Waking up in a four-and-a-half star hotel does not suck. Four-star hotel rooms are basically like normal hotel rooms without any of the annoying parts. Everything is comfortable and everything works. The only problem with nice hotels is that they make me want to remodel my bathroom, which I can’t, because we rent. You know, that hotel where you’re the maid and you pay by the month instead of the night, and nobody leaves a mint on your pillow because the dog would probably find it.
We decided that we would choose one activity per day from now on, and that if we had time for anything else, we’d consider it a bonus. Our goal for Ronda was a tour of the nearby Pileta Caves. We had already seen the preposterously beautiful view of the gorge last night, and we’d consider that a win. Well, actually… we went out to the hotel patio and looked at it again. It’s like the human eye is designed to gaze at such sights.
We learned that all the tours for the day were full, so we inquired about one for the following morning. We would get a call back later in the day to tell us whether it was possible. We had already booked two nights in the hotel, so this might mean we would have to extend our reservation by a day. Since we had free time, we thought we might wander through town and finally find the camping that had eluded us the previous day. Perhaps we’d cancel that night’s reservation and relocate so we could say we did it.
We walked down a country road for a ways and changed our minds. We learned later that we could not have gotten any closer without seeing our destination. The signs indicating it from the train station were pointing in the wrong direction, suitable for cars but not pedestrians. We would have been in for a solid 3-mile walk each way even if we knew where to go. Nobody in Ronda seems to know about this camping; one man told us the closest camping was in Algeciras. This is no surprise, as Ronda is something of a resort area. Cyclists would have no trouble getting there, but backpackers will want to think it over.
We went into the Bandolero Museum more or less on a whim. From an historian’s perspective, it’s quite good. The placards explain the nature and importance of documentation, and there is quite a lot of it for such a sensational topic. Anyone who likes firearms, knives, and swords would dig it. They had blunderbusses! There was a profile of a Mr. Julian de Zugasti, the founder of modern police records. We got a kick out of the display of the world’s first mug shots, many of them with cigarettes hanging out of their mouths.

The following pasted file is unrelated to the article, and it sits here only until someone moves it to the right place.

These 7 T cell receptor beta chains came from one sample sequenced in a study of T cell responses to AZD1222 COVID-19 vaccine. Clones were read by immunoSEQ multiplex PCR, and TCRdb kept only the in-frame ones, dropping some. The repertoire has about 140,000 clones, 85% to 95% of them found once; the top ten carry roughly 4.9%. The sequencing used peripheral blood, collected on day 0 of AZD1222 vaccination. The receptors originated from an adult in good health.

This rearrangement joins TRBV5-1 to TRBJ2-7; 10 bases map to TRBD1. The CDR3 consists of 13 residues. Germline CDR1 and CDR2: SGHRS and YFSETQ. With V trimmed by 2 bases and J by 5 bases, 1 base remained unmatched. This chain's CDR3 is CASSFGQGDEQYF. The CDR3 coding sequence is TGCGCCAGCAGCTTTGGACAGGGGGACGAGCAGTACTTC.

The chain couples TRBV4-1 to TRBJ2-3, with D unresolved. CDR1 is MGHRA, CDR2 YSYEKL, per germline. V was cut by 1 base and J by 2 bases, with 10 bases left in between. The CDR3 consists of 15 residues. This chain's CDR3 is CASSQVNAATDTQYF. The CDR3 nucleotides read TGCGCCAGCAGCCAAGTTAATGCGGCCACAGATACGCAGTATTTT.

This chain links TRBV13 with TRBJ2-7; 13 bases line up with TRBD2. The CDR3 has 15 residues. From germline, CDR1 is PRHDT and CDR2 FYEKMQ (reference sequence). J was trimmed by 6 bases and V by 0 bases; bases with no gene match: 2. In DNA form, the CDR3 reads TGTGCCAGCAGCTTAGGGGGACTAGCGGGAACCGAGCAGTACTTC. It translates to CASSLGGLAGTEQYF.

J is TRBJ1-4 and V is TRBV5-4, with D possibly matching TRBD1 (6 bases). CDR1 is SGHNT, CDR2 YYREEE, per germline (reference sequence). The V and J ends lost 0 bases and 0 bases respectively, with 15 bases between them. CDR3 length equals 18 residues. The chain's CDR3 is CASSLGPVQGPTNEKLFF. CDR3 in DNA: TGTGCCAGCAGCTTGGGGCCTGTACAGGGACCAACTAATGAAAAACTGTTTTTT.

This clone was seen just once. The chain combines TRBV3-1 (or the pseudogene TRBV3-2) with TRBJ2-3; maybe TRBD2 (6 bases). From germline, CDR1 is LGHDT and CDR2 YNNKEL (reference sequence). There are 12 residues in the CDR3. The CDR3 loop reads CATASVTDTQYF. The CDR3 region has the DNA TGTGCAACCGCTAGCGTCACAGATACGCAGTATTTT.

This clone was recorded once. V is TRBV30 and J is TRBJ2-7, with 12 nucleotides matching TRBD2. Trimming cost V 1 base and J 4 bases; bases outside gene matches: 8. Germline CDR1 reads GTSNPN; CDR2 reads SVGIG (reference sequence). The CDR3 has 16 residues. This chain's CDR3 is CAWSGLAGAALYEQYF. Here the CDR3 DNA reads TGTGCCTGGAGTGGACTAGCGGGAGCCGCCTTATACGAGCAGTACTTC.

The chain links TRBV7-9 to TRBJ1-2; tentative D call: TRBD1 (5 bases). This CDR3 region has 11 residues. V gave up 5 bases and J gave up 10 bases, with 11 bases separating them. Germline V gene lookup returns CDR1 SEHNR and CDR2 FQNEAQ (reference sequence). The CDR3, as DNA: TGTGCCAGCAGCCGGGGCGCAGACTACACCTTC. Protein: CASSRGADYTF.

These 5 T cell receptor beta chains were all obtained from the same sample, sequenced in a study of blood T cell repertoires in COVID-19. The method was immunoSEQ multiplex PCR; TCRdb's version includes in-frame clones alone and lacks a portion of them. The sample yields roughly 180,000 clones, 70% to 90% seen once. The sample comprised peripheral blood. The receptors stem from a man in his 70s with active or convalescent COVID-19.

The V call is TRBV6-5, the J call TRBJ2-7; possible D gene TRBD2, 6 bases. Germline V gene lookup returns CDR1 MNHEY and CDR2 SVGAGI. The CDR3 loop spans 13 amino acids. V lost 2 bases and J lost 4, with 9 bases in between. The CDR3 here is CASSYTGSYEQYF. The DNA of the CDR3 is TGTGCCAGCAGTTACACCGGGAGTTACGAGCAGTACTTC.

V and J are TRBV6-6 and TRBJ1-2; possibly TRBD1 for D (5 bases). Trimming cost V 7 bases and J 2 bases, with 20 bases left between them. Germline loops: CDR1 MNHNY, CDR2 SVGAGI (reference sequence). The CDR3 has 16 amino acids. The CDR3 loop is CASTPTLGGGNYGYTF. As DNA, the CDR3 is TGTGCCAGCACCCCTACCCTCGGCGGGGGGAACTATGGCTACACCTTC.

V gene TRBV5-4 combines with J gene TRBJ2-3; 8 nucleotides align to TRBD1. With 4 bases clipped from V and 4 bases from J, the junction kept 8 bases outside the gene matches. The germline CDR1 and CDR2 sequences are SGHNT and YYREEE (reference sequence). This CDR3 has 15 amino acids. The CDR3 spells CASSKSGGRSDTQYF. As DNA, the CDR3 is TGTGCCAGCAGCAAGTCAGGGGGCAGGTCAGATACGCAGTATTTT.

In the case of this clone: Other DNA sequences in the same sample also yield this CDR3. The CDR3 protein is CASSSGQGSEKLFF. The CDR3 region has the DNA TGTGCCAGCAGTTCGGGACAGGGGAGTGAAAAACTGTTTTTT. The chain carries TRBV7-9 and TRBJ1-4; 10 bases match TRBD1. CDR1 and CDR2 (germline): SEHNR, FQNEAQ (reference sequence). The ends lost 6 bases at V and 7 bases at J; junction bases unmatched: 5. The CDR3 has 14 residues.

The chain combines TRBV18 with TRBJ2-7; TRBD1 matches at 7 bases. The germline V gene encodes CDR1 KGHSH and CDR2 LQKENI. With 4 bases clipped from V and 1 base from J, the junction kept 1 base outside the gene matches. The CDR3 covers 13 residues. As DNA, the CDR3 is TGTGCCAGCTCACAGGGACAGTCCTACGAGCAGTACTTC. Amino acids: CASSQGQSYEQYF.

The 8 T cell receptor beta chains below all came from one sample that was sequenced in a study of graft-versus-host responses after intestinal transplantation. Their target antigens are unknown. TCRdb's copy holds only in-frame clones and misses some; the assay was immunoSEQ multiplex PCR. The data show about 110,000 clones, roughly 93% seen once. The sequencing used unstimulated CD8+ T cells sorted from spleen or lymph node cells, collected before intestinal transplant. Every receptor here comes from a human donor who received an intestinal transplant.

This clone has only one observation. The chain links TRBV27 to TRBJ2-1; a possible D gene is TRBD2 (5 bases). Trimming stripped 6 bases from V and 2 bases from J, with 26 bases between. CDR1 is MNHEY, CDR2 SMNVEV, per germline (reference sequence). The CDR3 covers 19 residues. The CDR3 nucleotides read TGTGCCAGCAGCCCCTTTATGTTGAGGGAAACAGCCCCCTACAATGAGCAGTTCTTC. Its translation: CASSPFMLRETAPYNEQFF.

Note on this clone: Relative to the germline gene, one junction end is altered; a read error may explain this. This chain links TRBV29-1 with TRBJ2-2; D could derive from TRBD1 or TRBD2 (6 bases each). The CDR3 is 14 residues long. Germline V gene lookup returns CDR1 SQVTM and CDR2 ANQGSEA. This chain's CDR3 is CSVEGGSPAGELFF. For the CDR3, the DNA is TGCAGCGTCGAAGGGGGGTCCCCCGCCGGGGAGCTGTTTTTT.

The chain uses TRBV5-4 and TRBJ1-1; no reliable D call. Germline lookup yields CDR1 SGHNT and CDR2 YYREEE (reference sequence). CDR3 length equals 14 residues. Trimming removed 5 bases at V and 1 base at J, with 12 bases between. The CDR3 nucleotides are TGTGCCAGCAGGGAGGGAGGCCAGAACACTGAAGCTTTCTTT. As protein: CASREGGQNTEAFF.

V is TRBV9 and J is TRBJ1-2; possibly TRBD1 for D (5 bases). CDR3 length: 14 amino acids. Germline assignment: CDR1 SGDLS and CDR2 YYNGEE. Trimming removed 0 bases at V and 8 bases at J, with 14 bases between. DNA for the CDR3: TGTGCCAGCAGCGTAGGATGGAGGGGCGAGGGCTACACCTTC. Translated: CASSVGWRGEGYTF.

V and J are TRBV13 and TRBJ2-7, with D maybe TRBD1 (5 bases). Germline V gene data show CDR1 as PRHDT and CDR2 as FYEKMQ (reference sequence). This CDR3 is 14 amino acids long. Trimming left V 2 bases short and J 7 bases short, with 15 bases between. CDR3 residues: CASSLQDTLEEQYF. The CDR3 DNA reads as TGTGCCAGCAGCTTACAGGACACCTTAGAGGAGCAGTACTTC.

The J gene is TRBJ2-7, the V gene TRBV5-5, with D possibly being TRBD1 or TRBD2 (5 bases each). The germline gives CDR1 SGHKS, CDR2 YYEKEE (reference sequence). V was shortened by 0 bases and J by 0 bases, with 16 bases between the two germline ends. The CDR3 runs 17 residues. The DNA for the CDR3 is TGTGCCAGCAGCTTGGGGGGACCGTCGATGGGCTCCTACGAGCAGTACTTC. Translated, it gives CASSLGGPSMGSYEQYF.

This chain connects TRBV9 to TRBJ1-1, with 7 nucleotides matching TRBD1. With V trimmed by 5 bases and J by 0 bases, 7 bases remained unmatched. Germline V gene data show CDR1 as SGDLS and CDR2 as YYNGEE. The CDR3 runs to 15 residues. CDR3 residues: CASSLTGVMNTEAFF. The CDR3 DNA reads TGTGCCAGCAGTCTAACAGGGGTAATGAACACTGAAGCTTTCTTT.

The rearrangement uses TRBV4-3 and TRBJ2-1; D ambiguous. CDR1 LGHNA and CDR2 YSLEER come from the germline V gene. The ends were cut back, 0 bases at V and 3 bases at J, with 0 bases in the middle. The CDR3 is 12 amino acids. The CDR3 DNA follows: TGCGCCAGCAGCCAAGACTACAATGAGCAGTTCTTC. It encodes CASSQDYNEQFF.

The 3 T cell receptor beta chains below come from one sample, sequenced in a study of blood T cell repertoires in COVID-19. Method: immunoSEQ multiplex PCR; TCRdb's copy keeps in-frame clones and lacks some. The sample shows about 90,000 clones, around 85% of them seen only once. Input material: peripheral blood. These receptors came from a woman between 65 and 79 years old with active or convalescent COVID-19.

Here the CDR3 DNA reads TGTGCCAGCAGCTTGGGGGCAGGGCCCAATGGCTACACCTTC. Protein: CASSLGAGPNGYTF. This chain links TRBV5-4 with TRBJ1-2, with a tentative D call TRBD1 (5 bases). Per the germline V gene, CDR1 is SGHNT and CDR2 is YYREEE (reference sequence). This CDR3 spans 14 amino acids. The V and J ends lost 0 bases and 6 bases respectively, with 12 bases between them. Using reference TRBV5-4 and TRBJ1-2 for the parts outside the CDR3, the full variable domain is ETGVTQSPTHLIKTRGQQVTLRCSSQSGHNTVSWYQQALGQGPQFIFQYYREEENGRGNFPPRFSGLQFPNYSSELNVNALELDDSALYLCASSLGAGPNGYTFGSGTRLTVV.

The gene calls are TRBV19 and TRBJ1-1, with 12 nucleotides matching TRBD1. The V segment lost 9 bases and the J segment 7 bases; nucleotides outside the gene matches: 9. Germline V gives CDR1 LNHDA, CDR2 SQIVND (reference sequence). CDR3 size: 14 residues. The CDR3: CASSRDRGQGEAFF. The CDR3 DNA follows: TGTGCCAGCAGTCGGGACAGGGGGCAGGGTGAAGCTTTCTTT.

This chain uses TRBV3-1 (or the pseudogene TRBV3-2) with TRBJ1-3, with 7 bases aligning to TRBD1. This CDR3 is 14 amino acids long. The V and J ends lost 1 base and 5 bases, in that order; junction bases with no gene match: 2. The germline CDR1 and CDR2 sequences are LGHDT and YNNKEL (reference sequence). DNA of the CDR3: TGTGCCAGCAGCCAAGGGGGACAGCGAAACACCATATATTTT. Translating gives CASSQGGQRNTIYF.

Afterward, we had lunch. It was time for our first paella experience. The moment I started asking whether the vegetable paella was vegetarian, the waiters were all over it. They started enthusiastically listing off all the ingredients it didn’t have. Their menu had the obligatory table of officially recognized food allergens, with a row for every dish on the menu. As it turns out, Spain was the easiest place for me to have a non-standard diet out of anywhere I’ve been in the world. It’s almost like they think catering to diners’ preferences will bring them more business or something…
I’ve made “paella” out of cookbooks, but it bore little resemblance to what we had in Spain. More of a sort of risotto in enchilada sauce. As with our tapas experience, it made us want to get some new cookbooks and start experimenting at home. Spanish food is amazing.
We were ready for some climbing. Everything we wanted to see in Ronda was on a hill at one elevation or another. We went to the water mine of La Casa del Rey Moro, checking out the peacocks in the garden before descending. The thing about climbing down a thousand feet is that you then have to turn around and climb up again. Imagine being one of the slaves whose job it was to fetch buckets of water up this thing every day! File under: You Think Your Job Sucks.